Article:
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Dodgers' Hanley Ramirez returns but struggles in 11-3 loss to Mets

Dodgers shortstop Hanley Ramirez returned to the lineup for the first time since Aug. 8
Hanley Ramirez went hitless in four at-bats and struggled with the first two ground balls hit to him
Ramirez needs to hit well enough that Dodgers can overlook his defense

Hanley Ramirez took the field for the Dodgers on Sunday, and with him came perhaps the most interesting story line of the remainder of the regular season.

The Dodgers' lineup looked a lot more imposing, with Ramirez back after sitting out 15 days because of a strained oblique. With Ramirez at shortstop instead of light-hitting Erisbel Arruebarrena or Miguel Rojas, the Dodgers have an offensive dimension at the position most rivals cannot come close to matching.

If, that is, Ramirez is hitting. If not, the Dodgers might have to consider whether they are better off without him in the lineup.

They could see why Sunday, in an 11-3 loss to the New York Mets. There was no need to make too much of one game, not when the Dodgers lost by eight runs and their starting pitcher was chased after three innings.

And not when Ramirez went hitless in four at-bats, failing to get the ball out of the infield, and struggled with the first two ground balls hit to him. Ramirez had not played since Aug. 8, and he returned without a minor league rehabilitation game.

"A little rusty," said Dodgers Manager Don Mattingly.

For all the fanfare over Yasiel Puig's loud arrival last year, Ramirez was the Dodgers' biggest bat. When he was healthy, they were hot. He played in barely half the games, but he batted .345, with a .638 slugging percentage.

This is no ordinary shortstop. He might have been the best hitter in the league last season, and Mattingly was thrilled to write his name on the lineup card Sunday.

"It changes the lineup from the standpoint of the length of it and the number of guys you have to go through just to navigate it," Mattingly said. "He's a dangerous guy in that lineup, so it's good to have him back."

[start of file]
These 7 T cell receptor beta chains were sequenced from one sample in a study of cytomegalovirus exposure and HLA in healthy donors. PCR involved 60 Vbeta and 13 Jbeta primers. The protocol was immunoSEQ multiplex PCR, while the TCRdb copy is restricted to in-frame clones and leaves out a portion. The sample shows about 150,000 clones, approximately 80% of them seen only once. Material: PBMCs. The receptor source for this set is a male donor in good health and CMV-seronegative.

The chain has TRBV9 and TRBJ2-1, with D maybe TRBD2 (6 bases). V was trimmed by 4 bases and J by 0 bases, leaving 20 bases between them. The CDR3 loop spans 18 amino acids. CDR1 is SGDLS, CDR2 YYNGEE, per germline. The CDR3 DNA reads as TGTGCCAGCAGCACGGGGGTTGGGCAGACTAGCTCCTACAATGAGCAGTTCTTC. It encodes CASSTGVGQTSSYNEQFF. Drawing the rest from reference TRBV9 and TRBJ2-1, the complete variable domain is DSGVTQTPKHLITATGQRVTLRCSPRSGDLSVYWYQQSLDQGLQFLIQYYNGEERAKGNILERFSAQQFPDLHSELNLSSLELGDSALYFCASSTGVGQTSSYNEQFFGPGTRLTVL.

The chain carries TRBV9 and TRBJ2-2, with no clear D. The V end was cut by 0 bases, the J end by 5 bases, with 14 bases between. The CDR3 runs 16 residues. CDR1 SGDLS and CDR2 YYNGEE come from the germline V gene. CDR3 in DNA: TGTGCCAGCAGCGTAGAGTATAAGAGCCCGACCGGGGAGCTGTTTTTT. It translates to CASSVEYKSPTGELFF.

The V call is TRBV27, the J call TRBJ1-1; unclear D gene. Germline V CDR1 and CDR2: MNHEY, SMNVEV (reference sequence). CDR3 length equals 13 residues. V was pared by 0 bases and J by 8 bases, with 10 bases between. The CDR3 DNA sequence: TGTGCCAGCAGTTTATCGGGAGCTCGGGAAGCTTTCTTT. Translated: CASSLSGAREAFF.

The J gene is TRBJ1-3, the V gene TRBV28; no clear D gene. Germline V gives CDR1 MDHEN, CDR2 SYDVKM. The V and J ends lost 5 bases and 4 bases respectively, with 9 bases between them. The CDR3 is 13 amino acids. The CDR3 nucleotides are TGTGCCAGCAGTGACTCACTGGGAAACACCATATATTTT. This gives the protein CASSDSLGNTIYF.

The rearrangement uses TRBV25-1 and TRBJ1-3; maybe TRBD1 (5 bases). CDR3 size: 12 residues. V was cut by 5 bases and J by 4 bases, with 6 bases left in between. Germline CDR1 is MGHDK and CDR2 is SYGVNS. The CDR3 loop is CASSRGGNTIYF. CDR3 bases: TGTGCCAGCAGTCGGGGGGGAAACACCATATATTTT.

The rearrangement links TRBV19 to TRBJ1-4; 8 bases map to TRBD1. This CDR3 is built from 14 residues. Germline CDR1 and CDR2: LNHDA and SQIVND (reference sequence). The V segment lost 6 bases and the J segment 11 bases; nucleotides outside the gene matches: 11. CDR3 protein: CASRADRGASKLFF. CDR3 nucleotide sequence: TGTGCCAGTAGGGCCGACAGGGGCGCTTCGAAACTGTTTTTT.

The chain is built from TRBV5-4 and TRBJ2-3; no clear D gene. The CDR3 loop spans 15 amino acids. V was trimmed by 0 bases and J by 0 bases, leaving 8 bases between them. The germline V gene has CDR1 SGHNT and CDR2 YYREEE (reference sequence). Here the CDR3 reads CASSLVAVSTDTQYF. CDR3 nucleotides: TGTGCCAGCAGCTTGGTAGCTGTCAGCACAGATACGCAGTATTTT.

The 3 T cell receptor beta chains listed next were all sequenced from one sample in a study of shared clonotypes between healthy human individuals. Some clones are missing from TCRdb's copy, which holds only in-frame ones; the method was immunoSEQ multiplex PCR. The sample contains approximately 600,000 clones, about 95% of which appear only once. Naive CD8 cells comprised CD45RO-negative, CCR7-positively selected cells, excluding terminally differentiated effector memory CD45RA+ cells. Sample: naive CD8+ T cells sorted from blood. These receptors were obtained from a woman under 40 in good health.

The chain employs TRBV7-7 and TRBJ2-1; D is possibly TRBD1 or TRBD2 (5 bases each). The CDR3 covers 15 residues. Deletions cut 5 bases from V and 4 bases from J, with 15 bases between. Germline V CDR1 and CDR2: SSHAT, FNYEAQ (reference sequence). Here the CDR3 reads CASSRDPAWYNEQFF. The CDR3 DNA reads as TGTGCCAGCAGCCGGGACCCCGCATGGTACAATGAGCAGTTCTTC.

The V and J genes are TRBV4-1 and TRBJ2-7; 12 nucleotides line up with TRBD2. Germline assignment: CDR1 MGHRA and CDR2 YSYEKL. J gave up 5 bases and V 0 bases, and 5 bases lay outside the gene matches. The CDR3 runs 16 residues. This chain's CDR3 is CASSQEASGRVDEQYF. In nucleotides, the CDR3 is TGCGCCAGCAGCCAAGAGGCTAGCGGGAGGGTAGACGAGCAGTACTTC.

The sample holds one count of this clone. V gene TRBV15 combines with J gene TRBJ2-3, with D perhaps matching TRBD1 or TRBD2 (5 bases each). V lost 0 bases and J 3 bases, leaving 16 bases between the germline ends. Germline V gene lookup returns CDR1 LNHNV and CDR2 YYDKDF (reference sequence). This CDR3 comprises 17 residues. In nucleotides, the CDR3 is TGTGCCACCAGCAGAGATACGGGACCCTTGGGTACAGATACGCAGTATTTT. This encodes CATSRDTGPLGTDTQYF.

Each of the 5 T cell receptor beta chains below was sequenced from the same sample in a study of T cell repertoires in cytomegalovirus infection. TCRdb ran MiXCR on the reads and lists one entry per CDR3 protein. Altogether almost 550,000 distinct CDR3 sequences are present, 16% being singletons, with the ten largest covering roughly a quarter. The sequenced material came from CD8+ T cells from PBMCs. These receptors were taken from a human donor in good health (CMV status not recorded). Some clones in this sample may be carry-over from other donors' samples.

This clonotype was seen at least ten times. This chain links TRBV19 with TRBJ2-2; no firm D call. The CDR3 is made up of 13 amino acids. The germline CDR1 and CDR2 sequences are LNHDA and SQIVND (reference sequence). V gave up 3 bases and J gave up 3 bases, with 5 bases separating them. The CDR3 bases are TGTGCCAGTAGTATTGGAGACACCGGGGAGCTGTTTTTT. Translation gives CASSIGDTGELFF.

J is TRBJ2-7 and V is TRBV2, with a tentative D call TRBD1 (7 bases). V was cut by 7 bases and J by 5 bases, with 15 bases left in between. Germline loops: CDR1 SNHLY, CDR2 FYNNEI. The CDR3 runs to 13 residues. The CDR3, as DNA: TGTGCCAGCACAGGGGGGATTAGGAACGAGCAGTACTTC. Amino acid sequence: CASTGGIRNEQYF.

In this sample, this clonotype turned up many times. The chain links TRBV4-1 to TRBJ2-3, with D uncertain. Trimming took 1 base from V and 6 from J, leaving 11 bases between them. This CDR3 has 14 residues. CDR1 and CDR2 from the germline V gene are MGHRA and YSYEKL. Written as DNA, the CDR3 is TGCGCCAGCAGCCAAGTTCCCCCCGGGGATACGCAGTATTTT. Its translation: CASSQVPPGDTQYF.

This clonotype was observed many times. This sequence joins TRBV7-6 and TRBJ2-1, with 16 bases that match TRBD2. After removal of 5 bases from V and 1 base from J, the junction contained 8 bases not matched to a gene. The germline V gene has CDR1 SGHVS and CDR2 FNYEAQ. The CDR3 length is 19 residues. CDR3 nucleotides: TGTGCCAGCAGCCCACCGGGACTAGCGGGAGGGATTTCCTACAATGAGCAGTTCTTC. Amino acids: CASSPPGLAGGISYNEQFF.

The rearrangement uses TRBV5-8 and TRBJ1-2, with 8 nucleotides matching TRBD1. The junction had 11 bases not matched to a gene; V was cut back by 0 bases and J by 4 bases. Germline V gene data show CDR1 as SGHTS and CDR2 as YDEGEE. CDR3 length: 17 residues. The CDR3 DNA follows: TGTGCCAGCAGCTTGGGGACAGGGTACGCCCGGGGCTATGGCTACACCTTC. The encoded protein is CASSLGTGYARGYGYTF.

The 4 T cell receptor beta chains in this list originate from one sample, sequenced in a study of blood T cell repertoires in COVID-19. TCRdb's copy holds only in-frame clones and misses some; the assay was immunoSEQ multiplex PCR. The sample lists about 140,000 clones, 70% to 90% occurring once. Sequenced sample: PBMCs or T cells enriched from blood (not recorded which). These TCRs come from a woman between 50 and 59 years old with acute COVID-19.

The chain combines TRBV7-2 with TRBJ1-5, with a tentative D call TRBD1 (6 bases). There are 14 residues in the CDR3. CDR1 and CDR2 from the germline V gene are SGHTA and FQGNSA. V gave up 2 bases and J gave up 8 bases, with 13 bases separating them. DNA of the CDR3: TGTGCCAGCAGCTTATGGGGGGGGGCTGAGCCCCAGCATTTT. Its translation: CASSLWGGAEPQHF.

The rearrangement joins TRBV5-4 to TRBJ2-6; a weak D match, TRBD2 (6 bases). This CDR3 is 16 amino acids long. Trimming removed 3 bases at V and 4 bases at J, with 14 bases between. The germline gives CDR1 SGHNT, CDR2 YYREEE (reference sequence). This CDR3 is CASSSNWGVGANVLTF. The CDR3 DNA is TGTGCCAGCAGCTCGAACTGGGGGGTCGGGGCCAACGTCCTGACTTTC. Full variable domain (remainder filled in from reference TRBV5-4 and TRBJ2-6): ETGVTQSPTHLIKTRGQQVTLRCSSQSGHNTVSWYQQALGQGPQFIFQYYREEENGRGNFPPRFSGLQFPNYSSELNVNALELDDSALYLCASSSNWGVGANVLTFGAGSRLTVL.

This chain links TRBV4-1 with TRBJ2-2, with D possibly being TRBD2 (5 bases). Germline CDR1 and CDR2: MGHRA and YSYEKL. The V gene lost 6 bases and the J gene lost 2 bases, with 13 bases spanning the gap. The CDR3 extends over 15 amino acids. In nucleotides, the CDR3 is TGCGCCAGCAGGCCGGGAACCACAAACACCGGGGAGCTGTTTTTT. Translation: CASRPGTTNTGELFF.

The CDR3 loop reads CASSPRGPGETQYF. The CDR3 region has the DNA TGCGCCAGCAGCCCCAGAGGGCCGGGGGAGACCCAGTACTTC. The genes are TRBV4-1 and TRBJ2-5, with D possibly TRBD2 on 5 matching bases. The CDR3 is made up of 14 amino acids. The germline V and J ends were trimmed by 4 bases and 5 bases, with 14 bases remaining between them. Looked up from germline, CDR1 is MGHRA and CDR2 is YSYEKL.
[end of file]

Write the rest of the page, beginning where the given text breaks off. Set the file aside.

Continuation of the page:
Ramirez is batting .274 this season, with a .450 slugging percentage. That puts more focus on his defense, considered below average by scouts and statistical analysts.

In the Mets' five-run third inning Sunday, Ramirez failed to stop a hard-hit ground ball a step or two to his right, a tough play but one that could have been turned into an inning-ending double play, then fielded a subsequent ground ball but bounced the throw to first base.

After the game, Ramirez said he was pleased that he could play with "no pain" and shrugged at Mattingly's assessment that he was rusty.

"Maybe," he said. "We'll see."

And the hard-hit ground ball?

"It was a bullet," Ramirez said. "Anything else? Negative stuff?"

The Dodgers were happy to take whatever Ramirez gave them on defense last year, because he was so dominant on offense. They went 51-26 (.662) when he started last year, 41-44 (.442) when he did not.

The numbers tell a different story this year. The Dodgers are 53-42 (.558) when he starts, 21-16 (.568) when he does not.

Ramirez was such an impact player on offense last year that the Dodgers all but put him in bubble wrap down the stretch, resting him frequently in September so he would be available in October. He batted .500 in the division series, but he suffered a fractured rib when he was hit by a pitch in the first game of the league championship series.

That performance in the first round last fall goes a long way toward cementing his place in the lineup, according to Mattingly.

"We know what he's capable of doing, in September and when you get into the playoffs," Mattingly said.

But the Dodgers are not in the playoffs yet, and Mattingly said Ramirez will need to play every day for now. The Dodgers lead the National League West by 4 1/2 games. At this time last year, they led by 9 1/2 games.

The best option — for Ramirez and the Dodgers — is for him to hit, and hit well enough that the team can overlook his glove. The Dodgers have 30 regular-season games left, time enough for Ramirez to show off his bat.

Copyright © 2015, Los Angeles Times
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